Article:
For much of his long and illustrious career, Ringo Starr has been struck with the ludicrous idea that, despite being part of one of the greatest bands of all time in The Beatles, he’s not actually a very good drummer.
It’s a theory that was started with the rumour that upon being asked if Ringo Starr was the best drummer in the world, his bandmate and friend, John Lennon, replied: “Ringo wasn’t the best drummer in the world… Let’s face it, he wasn’t even the best drummer in The Beatles”
Though one can’t actually attribute the joke to Lennon himself, having recently been discovered to have featured first in a 1981 radio show, it’s certainly a myth that many still believe.
Yet, if you listen closely to the isolated drum track on The Beatles’ 1967 release ‘Strawberry Fields Forever’, you will hear some of the most expressive and unique drum-fills rock has ever seen. Starr, in fact, was a colossal inspiration during his time with The Beatles.
Aside from his songwriting ability, the drummer also had an unstoppable flair for creating entirely unique and distinguished fills and patterns for the experimental work that was happening outside of the rhythm section. He allowed the band to flourish on albums Revolver and Sgt. Pepper with his transcending talent.
It is that experimental force ahead of Starr on stage, that has worked to overshadow the contribution he made to The Beatles and the influence he had on countless rock drummers to come. From the change of stick position (moving most modern drummers from orthodox grip to matched grip—no small feat) to his always powerful percussion, Starr changed a lot of minds along the way.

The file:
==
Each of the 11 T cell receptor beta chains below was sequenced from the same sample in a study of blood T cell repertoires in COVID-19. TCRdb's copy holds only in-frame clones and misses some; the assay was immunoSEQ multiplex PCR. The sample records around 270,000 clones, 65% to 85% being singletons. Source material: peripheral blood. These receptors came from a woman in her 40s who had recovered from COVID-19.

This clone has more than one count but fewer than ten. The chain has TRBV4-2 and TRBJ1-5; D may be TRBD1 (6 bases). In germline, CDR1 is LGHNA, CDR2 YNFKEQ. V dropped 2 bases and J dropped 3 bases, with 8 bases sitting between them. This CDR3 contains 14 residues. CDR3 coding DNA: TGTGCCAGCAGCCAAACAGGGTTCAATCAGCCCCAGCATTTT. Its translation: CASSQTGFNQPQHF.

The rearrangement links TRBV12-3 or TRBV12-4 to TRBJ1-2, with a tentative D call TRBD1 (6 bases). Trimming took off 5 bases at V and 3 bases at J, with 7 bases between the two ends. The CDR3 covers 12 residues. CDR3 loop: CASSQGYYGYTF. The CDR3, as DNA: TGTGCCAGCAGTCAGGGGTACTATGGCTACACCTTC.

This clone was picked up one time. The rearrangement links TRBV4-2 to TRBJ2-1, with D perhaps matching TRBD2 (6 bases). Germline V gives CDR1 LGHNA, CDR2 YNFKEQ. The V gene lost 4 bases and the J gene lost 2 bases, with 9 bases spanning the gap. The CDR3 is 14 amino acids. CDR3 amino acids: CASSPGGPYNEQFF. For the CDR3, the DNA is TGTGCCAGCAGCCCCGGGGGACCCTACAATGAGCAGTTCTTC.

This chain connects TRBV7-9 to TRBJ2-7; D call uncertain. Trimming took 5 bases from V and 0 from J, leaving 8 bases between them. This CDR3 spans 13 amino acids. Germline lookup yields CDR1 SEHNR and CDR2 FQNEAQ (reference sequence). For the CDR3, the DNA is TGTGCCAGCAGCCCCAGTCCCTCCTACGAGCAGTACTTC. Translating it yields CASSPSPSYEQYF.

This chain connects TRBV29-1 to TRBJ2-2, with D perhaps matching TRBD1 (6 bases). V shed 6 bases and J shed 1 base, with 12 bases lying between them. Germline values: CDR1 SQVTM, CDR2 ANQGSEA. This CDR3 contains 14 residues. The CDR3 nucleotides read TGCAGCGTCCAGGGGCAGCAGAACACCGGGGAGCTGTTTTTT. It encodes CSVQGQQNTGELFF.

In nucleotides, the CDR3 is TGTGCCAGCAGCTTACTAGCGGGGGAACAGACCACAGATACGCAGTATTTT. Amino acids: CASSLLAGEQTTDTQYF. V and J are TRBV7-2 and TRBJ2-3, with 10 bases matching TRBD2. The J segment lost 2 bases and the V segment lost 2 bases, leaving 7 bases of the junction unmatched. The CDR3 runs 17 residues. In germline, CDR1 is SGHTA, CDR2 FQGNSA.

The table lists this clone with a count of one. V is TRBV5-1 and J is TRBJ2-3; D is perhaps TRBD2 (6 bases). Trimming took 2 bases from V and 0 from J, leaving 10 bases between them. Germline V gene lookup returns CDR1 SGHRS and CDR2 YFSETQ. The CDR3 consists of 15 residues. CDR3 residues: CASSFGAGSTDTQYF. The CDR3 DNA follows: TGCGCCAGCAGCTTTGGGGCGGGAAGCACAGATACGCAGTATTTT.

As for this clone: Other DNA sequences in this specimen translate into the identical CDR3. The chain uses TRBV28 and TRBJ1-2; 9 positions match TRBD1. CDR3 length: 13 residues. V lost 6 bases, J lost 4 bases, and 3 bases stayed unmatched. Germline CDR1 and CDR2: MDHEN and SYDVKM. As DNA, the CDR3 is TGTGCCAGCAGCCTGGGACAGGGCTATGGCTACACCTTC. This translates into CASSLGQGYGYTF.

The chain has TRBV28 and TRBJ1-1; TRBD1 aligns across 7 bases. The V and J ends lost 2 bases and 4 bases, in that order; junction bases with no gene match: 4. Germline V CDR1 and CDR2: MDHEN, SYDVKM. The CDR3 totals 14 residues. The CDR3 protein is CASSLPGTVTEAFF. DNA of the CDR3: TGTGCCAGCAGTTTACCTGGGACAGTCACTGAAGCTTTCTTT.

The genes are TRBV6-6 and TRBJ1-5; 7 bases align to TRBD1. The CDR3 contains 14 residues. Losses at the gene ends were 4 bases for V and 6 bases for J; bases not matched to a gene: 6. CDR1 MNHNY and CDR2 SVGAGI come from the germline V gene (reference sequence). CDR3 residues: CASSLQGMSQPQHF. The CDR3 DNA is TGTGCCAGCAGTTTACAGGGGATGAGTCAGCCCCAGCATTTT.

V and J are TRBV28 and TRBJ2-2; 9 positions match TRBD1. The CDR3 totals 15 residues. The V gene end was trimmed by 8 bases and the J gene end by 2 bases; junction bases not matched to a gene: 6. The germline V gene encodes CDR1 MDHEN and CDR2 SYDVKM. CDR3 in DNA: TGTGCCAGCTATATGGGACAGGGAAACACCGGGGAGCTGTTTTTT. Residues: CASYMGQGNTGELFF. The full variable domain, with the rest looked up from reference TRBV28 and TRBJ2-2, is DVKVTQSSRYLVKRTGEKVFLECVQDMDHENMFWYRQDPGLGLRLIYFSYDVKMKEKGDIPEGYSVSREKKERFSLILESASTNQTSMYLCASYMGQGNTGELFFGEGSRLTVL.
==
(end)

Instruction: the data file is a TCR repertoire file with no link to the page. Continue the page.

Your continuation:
On this isolated drum track, we can hear some of Ringo’s best work as he expertly navigates the spiralling music around him to keep the Good Ship Beatle on course. Taking the band from their pop beginnings to their new experimental waters with the comforting backbone such a trip desires.
Methodical and measured in parts, Starr’s real charm came from his authentic and natural style as he sometimes lazily slapped through songs. It may have hindered some bands but the drummer had something extra special.
Starr added something to drum patterns that others couldn’t touch. Like any truly great artist, Starr had a way of being both instantly recognisable but utterly unimitable. To this day, Starr remains one of the legends of percussion and on this evidence, nobody should ever question his credentials ever again.
Listen below to the isolated drum track of Ringo Starr on The Beatles’ ‘Strawberry Fields Forever’: